Sarah: Yeah, well, we’ve been doing it a long time and I think one of the pieces of advice I like to give people … I wonder if you agree with this, is, I mean, we started our blog at Big Duck maybe in 2007 or 2008 and that was awhile before a lot of agencies were blogging. And for awhile, we just did blogging, and then we started doing more and more speaking, and then we started doing more and more e-mailing and then we started doing, you know? And so we’ve kind of layered on. So now we do have, I think, a pretty, relatively, comparatively complex digital marketing machine. But it was built incrementally, and I think that that incremental … those incremental steps have been really important because honestly, it would be entirely overwhelming to begin where we are today.

Mark: Sure, and that’s actually interesting. You had the luxury of building incrementally, because you’ve done it over the past 10 years, and you got a really nice head start on the rest of the field, really. You took marketing seriously and adopted these tools and strategies far earlier than the average firm. And I think that’s something that a lot of firms face as they, today, decide okay, we’re going to start taking up marketing seriously now in 2018. It just seems like such a high wall to climb, and I think it is very, very intimidating to people. And I don’t think you can change the nature of it. There are certain things that you do need to get up and running right away. There are certain essentials that just have to be there for marketing to work at all.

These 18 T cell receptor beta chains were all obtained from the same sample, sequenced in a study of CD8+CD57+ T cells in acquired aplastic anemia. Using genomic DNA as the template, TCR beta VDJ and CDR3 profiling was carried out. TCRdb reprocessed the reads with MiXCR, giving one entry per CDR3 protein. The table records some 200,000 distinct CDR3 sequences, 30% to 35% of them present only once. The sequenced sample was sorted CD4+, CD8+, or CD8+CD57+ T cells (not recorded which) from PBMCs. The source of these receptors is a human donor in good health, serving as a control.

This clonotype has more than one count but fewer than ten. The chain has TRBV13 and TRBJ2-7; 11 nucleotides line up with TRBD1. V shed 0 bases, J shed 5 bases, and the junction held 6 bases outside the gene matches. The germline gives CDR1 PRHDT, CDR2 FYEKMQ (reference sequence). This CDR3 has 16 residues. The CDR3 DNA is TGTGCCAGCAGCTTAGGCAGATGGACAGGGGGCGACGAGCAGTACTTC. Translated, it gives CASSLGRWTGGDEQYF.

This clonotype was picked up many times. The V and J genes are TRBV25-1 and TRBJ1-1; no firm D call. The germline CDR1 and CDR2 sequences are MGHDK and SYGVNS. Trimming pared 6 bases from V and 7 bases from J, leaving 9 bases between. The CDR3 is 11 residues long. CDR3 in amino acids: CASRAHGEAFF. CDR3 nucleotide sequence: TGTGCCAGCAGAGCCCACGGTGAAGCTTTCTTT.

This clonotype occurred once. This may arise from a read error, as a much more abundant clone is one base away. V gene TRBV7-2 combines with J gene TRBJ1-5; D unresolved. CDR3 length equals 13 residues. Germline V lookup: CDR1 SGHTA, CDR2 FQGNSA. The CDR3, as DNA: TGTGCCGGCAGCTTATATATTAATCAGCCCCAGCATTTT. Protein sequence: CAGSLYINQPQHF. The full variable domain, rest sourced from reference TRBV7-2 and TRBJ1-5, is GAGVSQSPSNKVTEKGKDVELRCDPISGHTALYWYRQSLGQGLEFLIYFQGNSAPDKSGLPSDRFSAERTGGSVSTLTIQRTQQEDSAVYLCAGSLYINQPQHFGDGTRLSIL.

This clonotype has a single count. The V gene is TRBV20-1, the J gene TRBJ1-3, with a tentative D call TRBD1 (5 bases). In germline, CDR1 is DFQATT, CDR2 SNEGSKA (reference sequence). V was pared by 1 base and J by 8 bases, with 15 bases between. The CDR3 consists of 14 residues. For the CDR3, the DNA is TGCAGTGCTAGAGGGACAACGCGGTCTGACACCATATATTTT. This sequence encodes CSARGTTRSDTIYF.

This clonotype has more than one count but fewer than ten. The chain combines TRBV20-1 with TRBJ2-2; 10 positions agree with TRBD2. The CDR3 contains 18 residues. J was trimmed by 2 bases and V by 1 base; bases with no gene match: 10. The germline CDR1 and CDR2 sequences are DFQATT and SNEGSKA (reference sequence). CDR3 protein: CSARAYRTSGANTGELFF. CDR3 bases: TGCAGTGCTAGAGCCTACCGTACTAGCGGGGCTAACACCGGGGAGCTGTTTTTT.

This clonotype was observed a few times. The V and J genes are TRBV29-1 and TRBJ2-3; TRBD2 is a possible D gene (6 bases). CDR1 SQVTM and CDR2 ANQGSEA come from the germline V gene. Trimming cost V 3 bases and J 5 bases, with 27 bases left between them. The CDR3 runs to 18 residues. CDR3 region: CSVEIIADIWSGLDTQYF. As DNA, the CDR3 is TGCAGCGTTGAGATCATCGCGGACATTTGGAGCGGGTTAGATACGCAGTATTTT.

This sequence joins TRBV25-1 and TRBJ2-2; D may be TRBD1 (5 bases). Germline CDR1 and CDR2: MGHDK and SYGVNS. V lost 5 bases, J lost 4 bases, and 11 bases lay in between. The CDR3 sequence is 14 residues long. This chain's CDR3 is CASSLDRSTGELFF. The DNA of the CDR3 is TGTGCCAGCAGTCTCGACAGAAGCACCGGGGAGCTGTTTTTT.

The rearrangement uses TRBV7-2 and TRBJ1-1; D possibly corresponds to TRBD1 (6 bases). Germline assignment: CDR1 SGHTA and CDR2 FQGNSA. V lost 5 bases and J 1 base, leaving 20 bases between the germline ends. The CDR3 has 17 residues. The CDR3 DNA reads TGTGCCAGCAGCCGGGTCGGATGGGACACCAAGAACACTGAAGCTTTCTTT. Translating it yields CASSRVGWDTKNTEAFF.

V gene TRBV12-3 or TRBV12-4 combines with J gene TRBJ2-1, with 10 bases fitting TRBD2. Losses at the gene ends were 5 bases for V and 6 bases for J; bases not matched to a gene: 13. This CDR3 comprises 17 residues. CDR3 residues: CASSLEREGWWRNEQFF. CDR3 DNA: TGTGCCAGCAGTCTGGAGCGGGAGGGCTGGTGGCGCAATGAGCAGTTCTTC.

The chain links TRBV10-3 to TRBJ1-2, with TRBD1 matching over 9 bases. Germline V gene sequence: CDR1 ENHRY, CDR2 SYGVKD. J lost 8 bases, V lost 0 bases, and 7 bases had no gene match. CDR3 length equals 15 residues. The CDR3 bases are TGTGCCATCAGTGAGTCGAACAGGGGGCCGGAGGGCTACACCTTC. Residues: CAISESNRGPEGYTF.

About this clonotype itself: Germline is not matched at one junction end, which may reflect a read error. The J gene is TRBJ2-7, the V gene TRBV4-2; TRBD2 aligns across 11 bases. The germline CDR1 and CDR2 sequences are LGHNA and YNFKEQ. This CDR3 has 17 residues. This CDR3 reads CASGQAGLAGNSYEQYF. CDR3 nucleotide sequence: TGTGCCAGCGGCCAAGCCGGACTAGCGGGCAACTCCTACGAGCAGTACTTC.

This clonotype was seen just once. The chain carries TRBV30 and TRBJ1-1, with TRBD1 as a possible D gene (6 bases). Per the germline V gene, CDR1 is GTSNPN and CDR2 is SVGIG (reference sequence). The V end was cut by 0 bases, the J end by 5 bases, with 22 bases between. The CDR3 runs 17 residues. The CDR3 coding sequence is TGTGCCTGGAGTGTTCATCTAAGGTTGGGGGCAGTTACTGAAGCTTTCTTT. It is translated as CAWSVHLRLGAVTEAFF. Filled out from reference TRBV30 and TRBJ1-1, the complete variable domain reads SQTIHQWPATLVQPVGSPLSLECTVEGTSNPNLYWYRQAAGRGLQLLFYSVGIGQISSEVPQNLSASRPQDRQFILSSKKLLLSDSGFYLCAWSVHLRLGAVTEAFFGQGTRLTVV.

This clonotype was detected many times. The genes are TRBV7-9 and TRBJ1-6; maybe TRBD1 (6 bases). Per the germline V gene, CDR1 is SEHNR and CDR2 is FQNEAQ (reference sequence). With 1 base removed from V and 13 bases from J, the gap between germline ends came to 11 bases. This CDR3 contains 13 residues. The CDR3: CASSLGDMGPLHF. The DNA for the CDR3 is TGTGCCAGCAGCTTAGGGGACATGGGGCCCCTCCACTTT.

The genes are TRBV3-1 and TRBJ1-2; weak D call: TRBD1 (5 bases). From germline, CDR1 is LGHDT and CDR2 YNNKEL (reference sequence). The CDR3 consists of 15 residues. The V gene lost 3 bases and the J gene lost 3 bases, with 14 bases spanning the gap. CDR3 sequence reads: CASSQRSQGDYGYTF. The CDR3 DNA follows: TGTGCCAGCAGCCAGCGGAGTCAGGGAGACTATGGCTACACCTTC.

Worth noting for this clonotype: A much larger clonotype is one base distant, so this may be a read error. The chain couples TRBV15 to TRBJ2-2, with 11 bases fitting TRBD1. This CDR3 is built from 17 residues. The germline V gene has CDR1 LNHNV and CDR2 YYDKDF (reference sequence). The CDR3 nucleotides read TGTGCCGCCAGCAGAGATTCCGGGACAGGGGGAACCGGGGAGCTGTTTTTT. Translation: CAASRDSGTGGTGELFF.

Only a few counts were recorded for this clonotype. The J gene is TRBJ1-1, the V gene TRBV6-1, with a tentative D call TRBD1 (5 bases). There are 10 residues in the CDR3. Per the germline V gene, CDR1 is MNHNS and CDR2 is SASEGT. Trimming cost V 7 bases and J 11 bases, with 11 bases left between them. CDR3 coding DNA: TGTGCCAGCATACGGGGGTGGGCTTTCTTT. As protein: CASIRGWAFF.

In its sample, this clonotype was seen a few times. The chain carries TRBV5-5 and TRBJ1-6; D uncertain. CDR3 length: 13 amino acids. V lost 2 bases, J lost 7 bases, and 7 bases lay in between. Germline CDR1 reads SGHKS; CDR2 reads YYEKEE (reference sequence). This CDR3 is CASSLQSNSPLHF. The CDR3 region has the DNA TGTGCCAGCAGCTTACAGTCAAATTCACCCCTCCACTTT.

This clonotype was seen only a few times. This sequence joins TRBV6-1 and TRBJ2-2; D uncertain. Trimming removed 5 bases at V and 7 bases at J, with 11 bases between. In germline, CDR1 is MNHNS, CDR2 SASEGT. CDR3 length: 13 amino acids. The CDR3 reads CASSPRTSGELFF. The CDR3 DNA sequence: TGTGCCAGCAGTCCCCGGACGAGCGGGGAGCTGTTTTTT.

But the experience that you’ve gone through, the path you’ve taken of just the incremental build is really the only way. One thing that comes up a lot in my conversations with agency owners is that when you think about marketing, it’s a lifelong decision. It’s not just we’re gonna do this for the next three months and see how it works. No. If this is going to work for you, this just [inaudible] has to be how you operate and Big Duck really embodies that. You just embraced it, and you’re always improving it. You’re not like breaking your neck over it. Right? It’s not as if you took five people off of client work and put them on marketing full time. You’ve done it in a way that makes sense for the culture of the firm and the size of the firm. It’s in balance, but you are always pushing it.

Sarah: Yeah. I mean, I think it is, to your point, I think of it as a machine, you know? You definitely commit to it for the long haul, and I think it’s easier for us, or we benefit from the fact that we’re deeply opinionated and we have a lot we want to say to our target audience. So we’re not at a lack of ideas. The challenge, I think, comes with having the capacity to produce that content. To write and speak and podcast and making sure you remember to pitch that conference, or whatever. That machine takes a lot of care and feeding and can suck up a lot of time and … So we, like many agencies, track our time and one of the things we do is we track our marketing time, too, and we really look at how much time we’re spending on marketing, and we try to be very thoughtful about who we ask on our team to produce content and how we ask them to produce that content to just make it realistic and efficient and sustainable.